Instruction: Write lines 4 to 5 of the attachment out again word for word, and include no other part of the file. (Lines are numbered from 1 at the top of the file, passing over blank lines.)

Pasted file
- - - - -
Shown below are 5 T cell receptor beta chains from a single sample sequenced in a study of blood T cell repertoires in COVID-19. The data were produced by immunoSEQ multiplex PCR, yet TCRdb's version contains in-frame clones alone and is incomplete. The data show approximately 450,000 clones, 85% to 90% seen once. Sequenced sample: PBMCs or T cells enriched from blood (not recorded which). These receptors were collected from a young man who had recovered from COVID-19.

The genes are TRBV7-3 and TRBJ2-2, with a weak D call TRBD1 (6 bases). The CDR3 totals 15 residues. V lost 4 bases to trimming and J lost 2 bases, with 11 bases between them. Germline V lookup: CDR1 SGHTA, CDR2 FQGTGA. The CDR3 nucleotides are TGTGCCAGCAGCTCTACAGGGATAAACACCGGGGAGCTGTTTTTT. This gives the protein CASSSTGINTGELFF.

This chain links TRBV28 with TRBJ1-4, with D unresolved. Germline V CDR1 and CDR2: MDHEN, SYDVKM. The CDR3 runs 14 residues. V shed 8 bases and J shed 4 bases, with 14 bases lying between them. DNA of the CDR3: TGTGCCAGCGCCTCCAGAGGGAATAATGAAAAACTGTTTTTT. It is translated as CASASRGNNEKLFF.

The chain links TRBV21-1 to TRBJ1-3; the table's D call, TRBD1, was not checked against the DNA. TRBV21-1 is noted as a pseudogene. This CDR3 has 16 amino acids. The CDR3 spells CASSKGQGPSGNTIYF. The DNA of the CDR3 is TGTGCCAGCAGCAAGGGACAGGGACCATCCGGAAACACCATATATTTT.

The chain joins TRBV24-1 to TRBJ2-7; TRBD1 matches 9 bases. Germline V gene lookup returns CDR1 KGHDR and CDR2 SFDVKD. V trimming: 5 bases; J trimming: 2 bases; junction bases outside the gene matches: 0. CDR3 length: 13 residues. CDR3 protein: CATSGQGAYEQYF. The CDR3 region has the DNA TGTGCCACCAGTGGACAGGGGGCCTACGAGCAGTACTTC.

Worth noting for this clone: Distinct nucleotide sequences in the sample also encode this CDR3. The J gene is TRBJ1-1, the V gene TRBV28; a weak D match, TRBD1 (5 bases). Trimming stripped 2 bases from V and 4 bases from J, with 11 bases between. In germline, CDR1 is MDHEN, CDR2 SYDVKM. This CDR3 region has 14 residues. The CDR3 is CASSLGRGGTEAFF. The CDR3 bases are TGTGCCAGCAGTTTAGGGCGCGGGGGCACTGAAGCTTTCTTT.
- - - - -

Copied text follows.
The chain links TRBV21-1 to TRBJ1-3; the table's D call, TRBD1, was not checked against the DNA. TRBV21-1 is noted as a pseudogene. This CDR3 has 16 amino acids. The CDR3 spells CASSKGQGPSGNTIYF. The DNA of the CDR3 is TGTGCCAGCAGCAAGGGACAGGGACCATCCGGAAACACCATATATTTT.

The chain joins TRBV24-1 to TRBJ2-7; TRBD1 matches 9 bases. Germline V gene lookup returns CDR1 KGHDR and CDR2 SFDVKD. V trimming: 5 bases; J trimming: 2 bases; junction bases outside the gene matches: 0. CDR3 length: 13 residues. CDR3 protein: CATSGQGAYEQYF. The CDR3 region has the DNA TGTGCCACCAGTGGACAGGGGGCCTACGAGCAGTACTTC.